Ethiopia: The UN’s Ship of Fools, Still Sinking and Acting as the TPLF’s Accomplice
Looting of NGOs, UN and NGO vehicles and warehouses vandalized, Staff members arrested, and still the UN won’t go public.
According to leaked copies of its own Daily Security Updates, the UN in Ethiopia is still making sure the world doesn’t find out about TPLF crimes against its own staff and others.
You’ll recall the UN has already admitted in an internal email that it’s aware of TPLF forced recruitment, and it’s also covered up incidents in which its own Ethiopian staff members have been assaulted and detained for days.
Now the UN has demonstrated in its latest security updates that it’s fully aware that the warehouses and vehicles of international NGOs — including its own vehicles — are ripe targets for “Tigrayan forces” and have been vandalized and looted on several occasions.
And yet it still won’t go public with what the TPLF is doing.
Here are incidents from just one region over last weekend, as described in its own document (composition errors in the original):
30 October — CRIME/Vandalism: On 30 October, a parked UN vehicle and the staff personal items have reportedly vandalized by Tigrayan Forces from his residential house near to Wello University in Dessie town of South Wello zone.
30 October — CRIME/Looting: 30 October, food items were looted by TF from an INGO warehouse in Dessie town of South Wello zone.
30 October — CRIME/Vandalism: 31 October, five INGO vehicles were reportedly vandalized by TF from the INGO office compound in Dessie City of South Wello zone. Reporting indicates that one of the vehicles was broken in the incident.”
Given the recent debacle in Dessie and word of the massacre in Kombolcha, two other incidents may possibly have been “sanitized” in the report to avoid pointing fingers:
“01 November — CRIME/Vandalism: At approximately 1040hrs on 01 November, a UN vehicle was reportedly vandalized by unknown perpetrators in Kombolcha town of South Wello zone. The staff was unharmed in the incident however his personal items were stolen and serious damaged was reported on the vehicle. Eventually the vehicle was brought to the warehouse compound back.”
What’s peculiar about how this is written is that vandalism usually happens when the owner is away from the home or vehicle. Why bother to mention that “staff was unharmed” [sic] in a vandalism case unless he was there? And even if he wasn’t there, isn’t it reasonable to assume this was again the work of the TPLF as they caused mayhem and slaughter across the town?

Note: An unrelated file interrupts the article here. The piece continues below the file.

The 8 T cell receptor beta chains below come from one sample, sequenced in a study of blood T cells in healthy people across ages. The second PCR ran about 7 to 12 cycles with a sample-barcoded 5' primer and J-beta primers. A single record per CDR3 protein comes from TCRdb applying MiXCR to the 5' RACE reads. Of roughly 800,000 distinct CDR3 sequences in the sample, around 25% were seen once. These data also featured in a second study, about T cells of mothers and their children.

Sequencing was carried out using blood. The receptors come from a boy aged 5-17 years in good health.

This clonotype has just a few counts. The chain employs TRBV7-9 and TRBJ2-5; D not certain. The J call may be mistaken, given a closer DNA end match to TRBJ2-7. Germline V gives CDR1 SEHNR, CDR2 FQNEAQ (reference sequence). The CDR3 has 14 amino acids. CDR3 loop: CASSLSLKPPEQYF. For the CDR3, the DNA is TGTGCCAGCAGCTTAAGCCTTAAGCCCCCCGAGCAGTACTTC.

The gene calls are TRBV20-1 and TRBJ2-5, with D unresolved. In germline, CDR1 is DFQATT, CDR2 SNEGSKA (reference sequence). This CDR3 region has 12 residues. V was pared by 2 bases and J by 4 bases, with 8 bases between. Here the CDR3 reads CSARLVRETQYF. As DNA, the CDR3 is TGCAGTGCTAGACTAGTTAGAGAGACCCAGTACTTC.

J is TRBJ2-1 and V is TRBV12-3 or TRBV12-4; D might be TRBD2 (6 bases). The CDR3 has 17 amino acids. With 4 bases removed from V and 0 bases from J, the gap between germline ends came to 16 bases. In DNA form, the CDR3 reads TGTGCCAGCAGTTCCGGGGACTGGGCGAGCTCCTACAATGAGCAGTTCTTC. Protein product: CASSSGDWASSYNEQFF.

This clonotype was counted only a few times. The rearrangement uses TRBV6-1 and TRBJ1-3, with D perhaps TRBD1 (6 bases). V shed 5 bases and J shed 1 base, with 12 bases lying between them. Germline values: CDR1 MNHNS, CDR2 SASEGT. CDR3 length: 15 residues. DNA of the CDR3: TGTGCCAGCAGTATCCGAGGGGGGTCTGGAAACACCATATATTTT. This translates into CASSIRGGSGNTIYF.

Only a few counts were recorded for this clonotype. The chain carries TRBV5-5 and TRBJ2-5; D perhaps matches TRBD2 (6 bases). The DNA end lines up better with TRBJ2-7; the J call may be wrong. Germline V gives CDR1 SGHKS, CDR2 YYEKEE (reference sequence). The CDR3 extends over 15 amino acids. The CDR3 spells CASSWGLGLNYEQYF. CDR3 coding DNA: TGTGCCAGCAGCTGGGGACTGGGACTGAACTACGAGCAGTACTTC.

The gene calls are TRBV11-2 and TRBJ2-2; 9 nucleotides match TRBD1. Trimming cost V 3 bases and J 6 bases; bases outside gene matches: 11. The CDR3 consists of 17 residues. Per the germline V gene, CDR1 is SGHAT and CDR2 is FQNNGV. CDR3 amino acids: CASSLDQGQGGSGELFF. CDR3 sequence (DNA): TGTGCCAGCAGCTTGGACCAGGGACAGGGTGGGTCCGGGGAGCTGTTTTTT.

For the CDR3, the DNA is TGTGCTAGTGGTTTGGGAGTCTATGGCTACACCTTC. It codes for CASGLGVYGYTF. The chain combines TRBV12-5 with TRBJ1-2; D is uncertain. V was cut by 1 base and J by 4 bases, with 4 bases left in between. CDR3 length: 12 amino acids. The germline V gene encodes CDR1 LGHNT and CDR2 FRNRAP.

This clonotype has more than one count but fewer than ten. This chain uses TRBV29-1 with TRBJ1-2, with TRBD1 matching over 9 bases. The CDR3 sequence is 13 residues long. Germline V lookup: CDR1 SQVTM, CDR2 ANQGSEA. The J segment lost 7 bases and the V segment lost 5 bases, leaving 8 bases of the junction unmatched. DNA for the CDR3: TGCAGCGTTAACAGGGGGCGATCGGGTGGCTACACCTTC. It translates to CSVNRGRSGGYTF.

There’s also this:
“02 November — CRIME/Looting: On 02 November, according to confirmed sources properties from government offices and individual houses have reportedly been looted by unknown perpetrators in Kombolcha and Dessie cities of South Wello zone.”
Unknown perpetrators. Really? Gee, I wonder who would have wanted to get into government offices on Monday while insurgents were attacking Dessie and TPLF forces were murdering at least 100 youths in Kombolcha.
And then there’s this fascinating tidbit:
“31 October — INFORMATION/Arrest: On 31 October, two UN staff members were arrested and taken to woreda 08 police station in Bole sub-city while they were with their friends in a café around Civil Service University of Bole Sub-City in Addis Ababa City.”
This is summarized so casually and parked between other items, and yet it leaves a lot of questions open. Arrested for what? Are they still being held at the station? And on what charges?
Given that both UN and U.S. officials were so loud in their complaints over the expulsion of the “seven saints” who were implicated by the government for supporting the TPLF, why are they so suddenly quiet — again — over what’s happened to two UN staff members?
They didn’t go public when the TPLF beat up their staff, and now when Ethiopian authorities arrest two of them, they show the same apparent indifference.
Granted, the staffers might have been arrested for anything, from spitting on the sidewalk (if there is such a law) to who the hell knows. But… No other details are provided. Why not?
And which staff members are they? What are their jobs, and do those jobs have any bearing on why they were arrested?
It is difficult to believe that police would pick up two workers for the most high-profile international organization in the world without there being substantial cause.
And since the mainstream media likes to indulge itself in speculation all the time, is it possible that these workers were arrested on suspicion of helping the TPLF?
If so, that would be a good reason for the UN to hide all this, hoping to negotiate the staffers’ release the same way they’ve given in to extortion by the TPLF in the past to get their people back.
And there’s an even more sinister but obvious link to the Biden Administration and the U.S. foreign policy establishment: If the UN had disclosed these and the other crimes exposed in my last couple of articles about UN activities, then it would have been too difficult to go forward with yesterday’s announcement to remove Ethiopia from AGOA…because the West’s knowledge of TPLF crimes would have been too exposed. The UN and the Biden Administration have been working overtime on trying to hush them up.
Stay tuned for Antonio Guterres to be “shocked” again.